Cape High Christmas Elf
The church is tiny, but the paintings are beautiful. I keep looking at them as I follow Mack (he’s talking a mile a minute, telling me about things as we go) down a hall. I stop as I see a picture of Jesus with angels all around him. I don’t think Mack even notices until he’s at the end of the hall. He turns, looking at me curiously.
“Um…” I say, slinging Snowy D off of my back and digging through the stuff inside of him. “Do you have any other pictures of angels? Like one I could look at?”
“Well, this IS a church,” he says. “I’m sure I can find you something.”
I give him a grin and catch up with him, an art pad and a box of pencils in my free hand. He looks at them curiously. “You want to draw angels?” he asks.
“I want to draw up plans for wings,” I explain. “It should be a good Christmas present.”
“Well, you can do it after you eat,” he says, opening a door and revealing a large room, where people are crowded inside, eating hotdogs and chips. I feel their eyes turn to me, and I suddenly realize just what type of meal this is. They’re feeding homeless people. “We’re going to watch a movie, afterwards, if you’d like to stick around.”
I head over to the kitchen part of the room, joining a line of people waiting to get food. “That’s a very nice puppet,” the woman standing in front of me says. “Are you good at ventriloquism?”
“It’s my hobby,” I say. A plate is handed to me and I hold it out when I’m supposed to, wondering if I shouldn’t. It’s not like I’m starving—well, I AM, actually, but I bought food.
“Can you show me?” the woman asks. “I wish my grandchild was here to see it. He would love it.”
“Um… sure,” I say. “After we eat?”
She laughs. “Of course, after we eat!” she says, heading on to the next part of the line. Soon I have a plate full of food and am heading for the nearest table. I sit down in an empty chair, feeling the person next to me staring. Mack brings a Christmas card featuring an angel over, placing it to the side before patting me on the shoulder and walking away.
“Hey… aren’t you that Christmas Elf everyone’s talking about?” he asks, abruptly. I look over, my mouth full, and nod. “You really an elf?”
“Uh huh,” I say, after swallowing.
“Do you believe in God?” he asks.
“Yes, sir,” I say.
“Good,” he says, going back to eat. I practically inhale my food and start sketching the wings. To my surprise, when the person sitting next to me finishes and leaves, “Chase” sits down next to me, carrying his own plate of food.
“Did you say that just to avoid being lectured?” he asks.
“No, I’m a Christian. I was saved when I was eight. It makes being a Christmas Elf even more important to me,” I say. “If I wasn’t one, I’d probably just call myself an elf, or a holiday elf. We have several of those, back home. Oh, they still join the parties, but they don’t join the church services.” He looks at me, and then at my drawing.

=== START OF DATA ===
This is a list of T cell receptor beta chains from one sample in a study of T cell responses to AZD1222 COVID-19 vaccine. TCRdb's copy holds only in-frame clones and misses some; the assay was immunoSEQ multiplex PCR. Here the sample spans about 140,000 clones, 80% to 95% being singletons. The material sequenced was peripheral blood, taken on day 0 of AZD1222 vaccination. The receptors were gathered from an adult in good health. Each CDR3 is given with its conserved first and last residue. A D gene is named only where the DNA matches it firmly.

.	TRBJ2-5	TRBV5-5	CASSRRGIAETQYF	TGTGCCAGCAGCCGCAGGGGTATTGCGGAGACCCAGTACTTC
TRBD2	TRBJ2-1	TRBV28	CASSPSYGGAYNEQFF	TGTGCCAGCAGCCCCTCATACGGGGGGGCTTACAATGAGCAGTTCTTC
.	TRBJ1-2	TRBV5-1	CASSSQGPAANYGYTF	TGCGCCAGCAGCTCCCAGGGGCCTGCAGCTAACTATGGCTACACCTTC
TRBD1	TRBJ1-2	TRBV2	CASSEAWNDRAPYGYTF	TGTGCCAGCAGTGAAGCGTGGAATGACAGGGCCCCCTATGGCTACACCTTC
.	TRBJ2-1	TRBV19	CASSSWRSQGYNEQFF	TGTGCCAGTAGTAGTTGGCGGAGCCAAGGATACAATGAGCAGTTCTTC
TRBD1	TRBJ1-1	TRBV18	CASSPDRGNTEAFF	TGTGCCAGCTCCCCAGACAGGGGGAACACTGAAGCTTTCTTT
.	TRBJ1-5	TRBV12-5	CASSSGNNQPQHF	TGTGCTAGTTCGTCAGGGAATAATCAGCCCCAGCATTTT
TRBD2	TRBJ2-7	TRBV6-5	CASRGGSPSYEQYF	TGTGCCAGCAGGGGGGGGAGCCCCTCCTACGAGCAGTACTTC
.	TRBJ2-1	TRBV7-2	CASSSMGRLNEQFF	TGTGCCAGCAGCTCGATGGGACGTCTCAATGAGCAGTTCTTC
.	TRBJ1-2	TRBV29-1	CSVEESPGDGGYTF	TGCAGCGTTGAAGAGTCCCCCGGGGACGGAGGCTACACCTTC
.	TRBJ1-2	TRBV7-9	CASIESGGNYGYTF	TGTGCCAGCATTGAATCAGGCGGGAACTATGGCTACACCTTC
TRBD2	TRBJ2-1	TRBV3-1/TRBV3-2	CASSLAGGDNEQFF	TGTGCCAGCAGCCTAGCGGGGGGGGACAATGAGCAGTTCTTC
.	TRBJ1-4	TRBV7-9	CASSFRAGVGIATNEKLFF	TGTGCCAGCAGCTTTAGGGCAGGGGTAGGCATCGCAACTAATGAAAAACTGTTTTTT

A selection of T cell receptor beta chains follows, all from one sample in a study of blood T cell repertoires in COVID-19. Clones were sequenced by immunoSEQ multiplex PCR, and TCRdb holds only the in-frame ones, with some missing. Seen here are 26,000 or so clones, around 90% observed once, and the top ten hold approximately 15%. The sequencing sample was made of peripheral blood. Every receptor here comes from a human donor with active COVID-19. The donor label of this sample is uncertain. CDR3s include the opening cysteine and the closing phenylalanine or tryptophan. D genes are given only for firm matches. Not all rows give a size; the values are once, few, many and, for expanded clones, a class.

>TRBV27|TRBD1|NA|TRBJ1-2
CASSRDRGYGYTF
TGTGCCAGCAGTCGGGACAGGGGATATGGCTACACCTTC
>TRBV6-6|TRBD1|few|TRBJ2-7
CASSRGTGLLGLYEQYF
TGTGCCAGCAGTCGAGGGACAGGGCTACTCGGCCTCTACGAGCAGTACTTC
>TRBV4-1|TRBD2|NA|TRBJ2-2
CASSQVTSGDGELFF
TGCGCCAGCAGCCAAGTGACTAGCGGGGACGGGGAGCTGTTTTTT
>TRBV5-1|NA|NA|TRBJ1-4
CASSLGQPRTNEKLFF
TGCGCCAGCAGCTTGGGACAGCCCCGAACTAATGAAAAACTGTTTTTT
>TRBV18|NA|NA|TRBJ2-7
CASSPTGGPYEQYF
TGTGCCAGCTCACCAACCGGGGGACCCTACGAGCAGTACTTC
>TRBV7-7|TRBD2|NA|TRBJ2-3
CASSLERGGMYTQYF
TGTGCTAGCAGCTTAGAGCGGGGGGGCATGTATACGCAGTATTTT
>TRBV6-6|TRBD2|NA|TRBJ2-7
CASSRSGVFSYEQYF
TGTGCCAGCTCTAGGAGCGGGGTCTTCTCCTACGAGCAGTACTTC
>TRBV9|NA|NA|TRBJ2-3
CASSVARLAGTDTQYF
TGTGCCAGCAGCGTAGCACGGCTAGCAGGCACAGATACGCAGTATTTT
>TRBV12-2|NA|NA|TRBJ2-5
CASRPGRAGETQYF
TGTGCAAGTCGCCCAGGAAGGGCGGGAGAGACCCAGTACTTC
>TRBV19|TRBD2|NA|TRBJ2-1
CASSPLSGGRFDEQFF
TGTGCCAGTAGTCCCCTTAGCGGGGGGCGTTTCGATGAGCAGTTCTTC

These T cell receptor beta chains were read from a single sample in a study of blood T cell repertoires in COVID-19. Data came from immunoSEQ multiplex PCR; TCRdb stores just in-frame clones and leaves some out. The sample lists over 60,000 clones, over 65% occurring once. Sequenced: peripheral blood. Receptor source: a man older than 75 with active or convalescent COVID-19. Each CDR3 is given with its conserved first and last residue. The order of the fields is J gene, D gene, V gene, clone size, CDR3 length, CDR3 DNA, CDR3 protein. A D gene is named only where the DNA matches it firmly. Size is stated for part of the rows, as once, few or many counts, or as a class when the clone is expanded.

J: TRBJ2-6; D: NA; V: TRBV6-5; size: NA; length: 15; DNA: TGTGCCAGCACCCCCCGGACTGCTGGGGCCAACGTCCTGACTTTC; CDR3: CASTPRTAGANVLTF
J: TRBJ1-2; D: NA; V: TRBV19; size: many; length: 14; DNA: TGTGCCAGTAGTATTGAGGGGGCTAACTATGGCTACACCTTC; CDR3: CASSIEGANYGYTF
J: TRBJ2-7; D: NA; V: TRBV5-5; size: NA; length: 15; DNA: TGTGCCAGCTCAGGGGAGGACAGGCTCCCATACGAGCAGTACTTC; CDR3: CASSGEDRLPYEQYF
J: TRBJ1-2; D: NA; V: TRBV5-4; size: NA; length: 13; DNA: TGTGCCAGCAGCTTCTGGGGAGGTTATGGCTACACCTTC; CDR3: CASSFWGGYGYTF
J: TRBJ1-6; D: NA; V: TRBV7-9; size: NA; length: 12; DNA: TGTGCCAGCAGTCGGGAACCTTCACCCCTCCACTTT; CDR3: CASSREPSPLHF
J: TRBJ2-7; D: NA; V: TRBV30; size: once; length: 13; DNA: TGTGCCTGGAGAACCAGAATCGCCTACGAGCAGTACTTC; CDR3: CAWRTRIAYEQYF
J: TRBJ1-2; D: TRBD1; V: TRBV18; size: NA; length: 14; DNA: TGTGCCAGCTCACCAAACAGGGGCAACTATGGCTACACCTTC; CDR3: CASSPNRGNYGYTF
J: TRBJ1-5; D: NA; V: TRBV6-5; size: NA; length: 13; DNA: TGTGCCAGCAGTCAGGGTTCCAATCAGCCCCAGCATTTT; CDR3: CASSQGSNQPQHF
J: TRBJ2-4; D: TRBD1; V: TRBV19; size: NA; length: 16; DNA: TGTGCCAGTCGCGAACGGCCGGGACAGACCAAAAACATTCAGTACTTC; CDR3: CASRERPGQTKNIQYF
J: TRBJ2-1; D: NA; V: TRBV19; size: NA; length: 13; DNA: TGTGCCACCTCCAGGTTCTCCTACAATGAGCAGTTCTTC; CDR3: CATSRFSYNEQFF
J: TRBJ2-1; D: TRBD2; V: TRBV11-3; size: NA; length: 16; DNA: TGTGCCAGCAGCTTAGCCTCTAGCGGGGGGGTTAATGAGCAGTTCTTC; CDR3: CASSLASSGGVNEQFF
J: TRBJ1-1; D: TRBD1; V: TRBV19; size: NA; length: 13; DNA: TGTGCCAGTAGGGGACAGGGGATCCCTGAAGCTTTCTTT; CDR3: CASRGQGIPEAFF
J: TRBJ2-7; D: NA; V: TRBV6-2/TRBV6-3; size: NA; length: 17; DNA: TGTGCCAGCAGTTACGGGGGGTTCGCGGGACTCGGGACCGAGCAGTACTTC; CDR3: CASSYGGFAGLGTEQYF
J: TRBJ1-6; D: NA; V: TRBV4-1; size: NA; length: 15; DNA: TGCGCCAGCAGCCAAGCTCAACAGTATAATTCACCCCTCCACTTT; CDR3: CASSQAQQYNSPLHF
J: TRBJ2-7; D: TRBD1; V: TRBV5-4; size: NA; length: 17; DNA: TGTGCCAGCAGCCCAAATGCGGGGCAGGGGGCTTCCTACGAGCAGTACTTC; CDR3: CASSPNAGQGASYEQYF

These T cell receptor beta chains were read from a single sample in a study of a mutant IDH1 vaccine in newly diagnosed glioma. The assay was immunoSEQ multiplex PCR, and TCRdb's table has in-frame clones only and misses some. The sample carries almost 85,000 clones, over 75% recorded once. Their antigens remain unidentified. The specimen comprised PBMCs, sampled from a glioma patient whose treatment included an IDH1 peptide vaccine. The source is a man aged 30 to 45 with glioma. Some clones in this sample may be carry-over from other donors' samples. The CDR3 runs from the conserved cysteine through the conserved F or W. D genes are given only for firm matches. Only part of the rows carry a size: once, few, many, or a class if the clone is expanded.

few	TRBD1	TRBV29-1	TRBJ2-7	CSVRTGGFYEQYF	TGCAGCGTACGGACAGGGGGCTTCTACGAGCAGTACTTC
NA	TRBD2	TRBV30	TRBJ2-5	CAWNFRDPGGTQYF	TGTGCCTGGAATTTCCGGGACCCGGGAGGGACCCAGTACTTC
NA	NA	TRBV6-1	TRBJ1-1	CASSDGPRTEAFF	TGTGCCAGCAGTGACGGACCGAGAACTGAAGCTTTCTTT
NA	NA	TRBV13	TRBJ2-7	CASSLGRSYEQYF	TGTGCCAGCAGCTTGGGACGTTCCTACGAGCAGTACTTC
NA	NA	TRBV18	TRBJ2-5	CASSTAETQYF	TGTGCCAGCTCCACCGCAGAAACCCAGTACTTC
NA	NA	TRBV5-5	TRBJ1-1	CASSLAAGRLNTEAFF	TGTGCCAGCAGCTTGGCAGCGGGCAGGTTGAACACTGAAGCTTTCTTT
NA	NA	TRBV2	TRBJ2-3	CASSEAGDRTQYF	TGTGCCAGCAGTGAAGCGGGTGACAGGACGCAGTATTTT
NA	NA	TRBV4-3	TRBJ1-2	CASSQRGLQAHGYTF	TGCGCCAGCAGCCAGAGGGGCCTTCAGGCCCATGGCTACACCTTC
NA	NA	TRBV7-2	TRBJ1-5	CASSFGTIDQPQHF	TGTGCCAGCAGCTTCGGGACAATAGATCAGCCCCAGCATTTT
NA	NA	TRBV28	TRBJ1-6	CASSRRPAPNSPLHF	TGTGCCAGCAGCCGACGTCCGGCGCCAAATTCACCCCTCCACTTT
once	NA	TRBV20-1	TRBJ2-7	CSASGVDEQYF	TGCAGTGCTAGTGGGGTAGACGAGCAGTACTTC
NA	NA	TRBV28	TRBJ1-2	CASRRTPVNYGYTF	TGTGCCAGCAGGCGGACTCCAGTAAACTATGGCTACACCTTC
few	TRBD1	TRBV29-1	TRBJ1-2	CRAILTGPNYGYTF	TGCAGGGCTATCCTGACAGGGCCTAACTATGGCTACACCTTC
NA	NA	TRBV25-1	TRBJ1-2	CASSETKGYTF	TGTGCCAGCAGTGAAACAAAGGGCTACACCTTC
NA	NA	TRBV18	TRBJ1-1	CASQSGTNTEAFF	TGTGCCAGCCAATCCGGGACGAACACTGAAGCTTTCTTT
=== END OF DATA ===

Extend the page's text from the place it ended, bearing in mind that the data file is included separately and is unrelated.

“So who’s the gift for? Piper?”
“Dolly,” I say. “She can manipulate and levitate objects. And she should be getting stronger.”
“Really? So why the wings?”
“If I can make them light enough, and strong enough, she can manipulate them like toys, lifting herself as well. It’d only work when she’s not using her toy box abilities, though… if it works at all.”
“Would they work for you?” he asks.
“Maybe when I’m older,” I say. “It’d be easiest to use if starting from a high place… like a hang glider that can be manipulated. I don’t know if wood is what should be used, though.”
“Couldn’t she just levitate herself?” he asks.
“We don’t do well manipulating human beings, even our own bodies,” I admit. “Dolly can shrink people, but only as long as she keeps them contained in the dollhouse. Outside of it, it’s a lot harder. The last Toy Box that could shrink people outside of a dollhouse was… almost two-hundred-years old at the time, I think. She passed away a while after that.”
“Old age?” he asks.
“She got tired of Christmas music.” He looks away, his shoulders shaking as he tries to hide his laughter. “I have a LOT of headphones back home,” I add. The laughter escapes.
“I bet,” he says. He stops, though, looking towards the door we’d come through. “We’ve got reporters,” he says silently. “Should we make a run for it?”
I think about it, and look around for a moment before getting up and heading for Mack. “Hey,” I say.
“We’re trying to get rid of them, now,” he says, looking worried.
“That’s not very Christian, though,” I say, grinning. “Being interviewed isn’t something I’m interested in… but having them see something like this, is.” I motion to the people eating. “Can I do a little puppet show before you watch your movie?”
He grins, broadly. “I was thinking you’d never ask!” He jogs to the front of the room, raising his hands. “Hello, everyone! I know you’re all looking forward to the movie, but we have a special guest, today, and he’s willing to entertain us for a little bit, first. So put your hands together for the Christmas Elf that everyone’s talking about, the Stringless Puppeteer!”
I get a bit of clapping, but most of them are still too busy eating to spare the time. I don’t mind. I’ve never been one for applause, anyway. I head to where Mack’s standing, and lift Snowy D off of my shoulder.